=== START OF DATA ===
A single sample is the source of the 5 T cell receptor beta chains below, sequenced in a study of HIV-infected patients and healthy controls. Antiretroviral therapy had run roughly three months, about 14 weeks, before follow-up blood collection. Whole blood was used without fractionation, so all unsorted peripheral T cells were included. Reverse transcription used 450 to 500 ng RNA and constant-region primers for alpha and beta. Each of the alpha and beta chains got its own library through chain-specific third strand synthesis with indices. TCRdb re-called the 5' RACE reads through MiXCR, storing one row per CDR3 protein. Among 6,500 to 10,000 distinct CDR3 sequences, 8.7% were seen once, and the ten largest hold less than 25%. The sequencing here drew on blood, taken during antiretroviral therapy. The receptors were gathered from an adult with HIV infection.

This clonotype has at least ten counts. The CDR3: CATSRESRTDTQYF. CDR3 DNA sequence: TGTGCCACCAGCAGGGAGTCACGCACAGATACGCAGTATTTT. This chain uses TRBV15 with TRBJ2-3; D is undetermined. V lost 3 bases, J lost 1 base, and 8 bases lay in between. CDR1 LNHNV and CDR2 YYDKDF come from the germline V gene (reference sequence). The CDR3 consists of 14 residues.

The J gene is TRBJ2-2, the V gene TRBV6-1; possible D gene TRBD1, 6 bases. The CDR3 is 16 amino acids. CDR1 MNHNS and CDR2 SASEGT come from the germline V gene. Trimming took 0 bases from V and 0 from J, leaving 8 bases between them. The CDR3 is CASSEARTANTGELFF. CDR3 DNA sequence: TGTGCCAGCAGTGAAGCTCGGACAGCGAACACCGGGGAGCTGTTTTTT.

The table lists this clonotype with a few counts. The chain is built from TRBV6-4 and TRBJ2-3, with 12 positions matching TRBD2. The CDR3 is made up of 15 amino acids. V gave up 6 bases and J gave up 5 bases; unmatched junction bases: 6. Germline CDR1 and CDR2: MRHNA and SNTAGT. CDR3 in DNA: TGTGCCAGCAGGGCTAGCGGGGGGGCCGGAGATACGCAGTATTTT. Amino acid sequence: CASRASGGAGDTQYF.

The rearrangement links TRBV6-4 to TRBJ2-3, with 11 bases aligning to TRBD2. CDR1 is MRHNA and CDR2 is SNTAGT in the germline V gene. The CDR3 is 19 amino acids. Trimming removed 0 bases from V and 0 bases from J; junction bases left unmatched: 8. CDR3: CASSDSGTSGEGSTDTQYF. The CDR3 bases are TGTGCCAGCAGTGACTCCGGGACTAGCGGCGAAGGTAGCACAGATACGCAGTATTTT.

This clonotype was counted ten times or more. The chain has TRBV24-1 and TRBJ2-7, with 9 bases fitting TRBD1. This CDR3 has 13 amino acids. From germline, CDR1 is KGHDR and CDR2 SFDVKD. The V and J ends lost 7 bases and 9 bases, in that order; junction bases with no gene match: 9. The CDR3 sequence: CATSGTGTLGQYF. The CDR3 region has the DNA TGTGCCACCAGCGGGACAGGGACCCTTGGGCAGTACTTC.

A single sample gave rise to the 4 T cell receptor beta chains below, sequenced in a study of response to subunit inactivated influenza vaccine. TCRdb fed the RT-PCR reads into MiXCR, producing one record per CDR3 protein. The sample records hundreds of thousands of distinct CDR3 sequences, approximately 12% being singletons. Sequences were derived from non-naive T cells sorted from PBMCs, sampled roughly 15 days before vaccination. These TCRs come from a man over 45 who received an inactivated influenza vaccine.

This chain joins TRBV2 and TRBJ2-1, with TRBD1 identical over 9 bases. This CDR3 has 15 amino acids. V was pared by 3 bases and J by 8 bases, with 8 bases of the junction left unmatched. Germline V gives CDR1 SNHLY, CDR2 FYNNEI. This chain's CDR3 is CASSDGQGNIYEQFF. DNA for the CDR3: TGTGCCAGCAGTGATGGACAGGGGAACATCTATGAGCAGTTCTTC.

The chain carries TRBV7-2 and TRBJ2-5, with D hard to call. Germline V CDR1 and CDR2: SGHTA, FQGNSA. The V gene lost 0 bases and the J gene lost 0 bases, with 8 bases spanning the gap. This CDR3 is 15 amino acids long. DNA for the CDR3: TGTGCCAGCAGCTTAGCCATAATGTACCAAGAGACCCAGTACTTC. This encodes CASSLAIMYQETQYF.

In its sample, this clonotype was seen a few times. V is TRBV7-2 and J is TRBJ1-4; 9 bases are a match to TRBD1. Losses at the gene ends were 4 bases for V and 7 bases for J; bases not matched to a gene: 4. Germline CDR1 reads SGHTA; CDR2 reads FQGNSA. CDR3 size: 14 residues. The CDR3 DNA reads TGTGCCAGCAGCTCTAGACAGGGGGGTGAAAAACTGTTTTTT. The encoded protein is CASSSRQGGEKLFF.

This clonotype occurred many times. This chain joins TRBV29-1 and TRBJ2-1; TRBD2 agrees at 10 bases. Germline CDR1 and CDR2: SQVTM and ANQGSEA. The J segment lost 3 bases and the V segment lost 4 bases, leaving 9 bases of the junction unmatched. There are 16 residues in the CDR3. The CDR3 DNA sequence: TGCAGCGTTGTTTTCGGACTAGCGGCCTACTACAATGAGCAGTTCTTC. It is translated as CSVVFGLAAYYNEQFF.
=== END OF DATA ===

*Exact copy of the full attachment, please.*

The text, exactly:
A single sample is the source of the 5 T cell receptor beta chains below, sequenced in a study of HIV-infected patients and healthy controls. Antiretroviral therapy had run roughly three months, about 14 weeks, before follow-up blood collection. Whole blood was used without fractionation, so all unsorted peripheral T cells were included. Reverse transcription used 450 to 500 ng RNA and constant-region primers for alpha and beta. Each of the alpha and beta chains got its own library through chain-specific third strand synthesis with indices. TCRdb re-called the 5' RACE reads through MiXCR, storing one row per CDR3 protein. Among 6,500 to 10,000 distinct CDR3 sequences, 8.7% were seen once, and the ten largest hold less than 25%. The sequencing here drew on blood, taken during antiretroviral therapy. The receptors were gathered from an adult with HIV infection.

This clonotype has at least ten counts. The CDR3: CATSRESRTDTQYF. CDR3 DNA sequence: TGTGCCACCAGCAGGGAGTCACGCACAGATACGCAGTATTTT. This chain uses TRBV15 with TRBJ2-3; D is undetermined. V lost 3 bases, J lost 1 base, and 8 bases lay in between. CDR1 LNHNV and CDR2 YYDKDF come from the germline V gene (reference sequence). The CDR3 consists of 14 residues.

The J gene is TRBJ2-2, the V gene TRBV6-1; possible D gene TRBD1, 6 bases. The CDR3 is 16 amino acids. CDR1 MNHNS and CDR2 SASEGT come from the germline V gene. Trimming took 0 bases from V and 0 from J, leaving 8 bases between them. The CDR3 is CASSEARTANTGELFF. CDR3 DNA sequence: TGTGCCAGCAGTGAAGCTCGGACAGCGAACACCGGGGAGCTGTTTTTT.

The table lists this clonotype with a few counts. The chain is built from TRBV6-4 and TRBJ2-3, with 12 positions matching TRBD2. The CDR3 is made up of 15 amino acids. V gave up 6 bases and J gave up 5 bases; unmatched junction bases: 6. Germline CDR1 and CDR2: MRHNA and SNTAGT. CDR3 in DNA: TGTGCCAGCAGGGCTAGCGGGGGGGCCGGAGATACGCAGTATTTT. Amino acid sequence: CASRASGGAGDTQYF.

The rearrangement links TRBV6-4 to TRBJ2-3, with 11 bases aligning to TRBD2. CDR1 is MRHNA and CDR2 is SNTAGT in the germline V gene. The CDR3 is 19 amino acids. Trimming removed 0 bases from V and 0 bases from J; junction bases left unmatched: 8. CDR3: CASSDSGTSGEGSTDTQYF. The CDR3 bases are TGTGCCAGCAGTGACTCCGGGACTAGCGGCGAAGGTAGCACAGATACGCAGTATTTT.

This clonotype was counted ten times or more. The chain has TRBV24-1 and TRBJ2-7, with 9 bases fitting TRBD1. This CDR3 has 13 amino acids. From germline, CDR1 is KGHDR and CDR2 SFDVKD. The V and J ends lost 7 bases and 9 bases, in that order; junction bases with no gene match: 9. The CDR3 sequence: CATSGTGTLGQYF. The CDR3 region has the DNA TGTGCCACCAGCGGGACAGGGACCCTTGGGCAGTACTTC.

A single sample gave rise to the 4 T cell receptor beta chains below, sequenced in a study of response to subunit inactivated influenza vaccine. TCRdb fed the RT-PCR reads into MiXCR, producing one record per CDR3 protein. The sample records hundreds of thousands of distinct CDR3 sequences, approximately 12% being singletons. Sequences were derived from non-naive T cells sorted from PBMCs, sampled roughly 15 days before vaccination. These TCRs come from a man over 45 who received an inactivated influenza vaccine.

This chain joins TRBV2 and TRBJ2-1, with TRBD1 identical over 9 bases. This CDR3 has 15 amino acids. V was pared by 3 bases and J by 8 bases, with 8 bases of the junction left unmatched. Germline V gives CDR1 SNHLY, CDR2 FYNNEI. This chain's CDR3 is CASSDGQGNIYEQFF. DNA for the CDR3: TGTGCCAGCAGTGATGGACAGGGGAACATCTATGAGCAGTTCTTC.

The chain carries TRBV7-2 and TRBJ2-5, with D hard to call. Germline V CDR1 and CDR2: SGHTA, FQGNSA. The V gene lost 0 bases and the J gene lost 0 bases, with 8 bases spanning the gap. This CDR3 is 15 amino acids long. DNA for the CDR3: TGTGCCAGCAGCTTAGCCATAATGTACCAAGAGACCCAGTACTTC. This encodes CASSLAIMYQETQYF.

In its sample, this clonotype was seen a few times. V is TRBV7-2 and J is TRBJ1-4; 9 bases are a match to TRBD1. Losses at the gene ends were 4 bases for V and 7 bases for J; bases not matched to a gene: 4. Germline CDR1 reads SGHTA; CDR2 reads FQGNSA. CDR3 size: 14 residues. The CDR3 DNA reads TGTGCCAGCAGCTCTAGACAGGGGGGTGAAAAACTGTTTTTT. The encoded protein is CASSSRQGGEKLFF.

This clonotype occurred many times. This chain joins TRBV29-1 and TRBJ2-1; TRBD2 agrees at 10 bases. Germline CDR1 and CDR2: SQVTM and ANQGSEA. The J segment lost 3 bases and the V segment lost 4 bases, leaving 9 bases of the junction unmatched. There are 16 residues in the CDR3. The CDR3 DNA sequence: TGCAGCGTTGTTTTCGGACTAGCGGCCTACTACAATGAGCAGTTCTTC. It is translated as CSVVFGLAAYYNEQFF.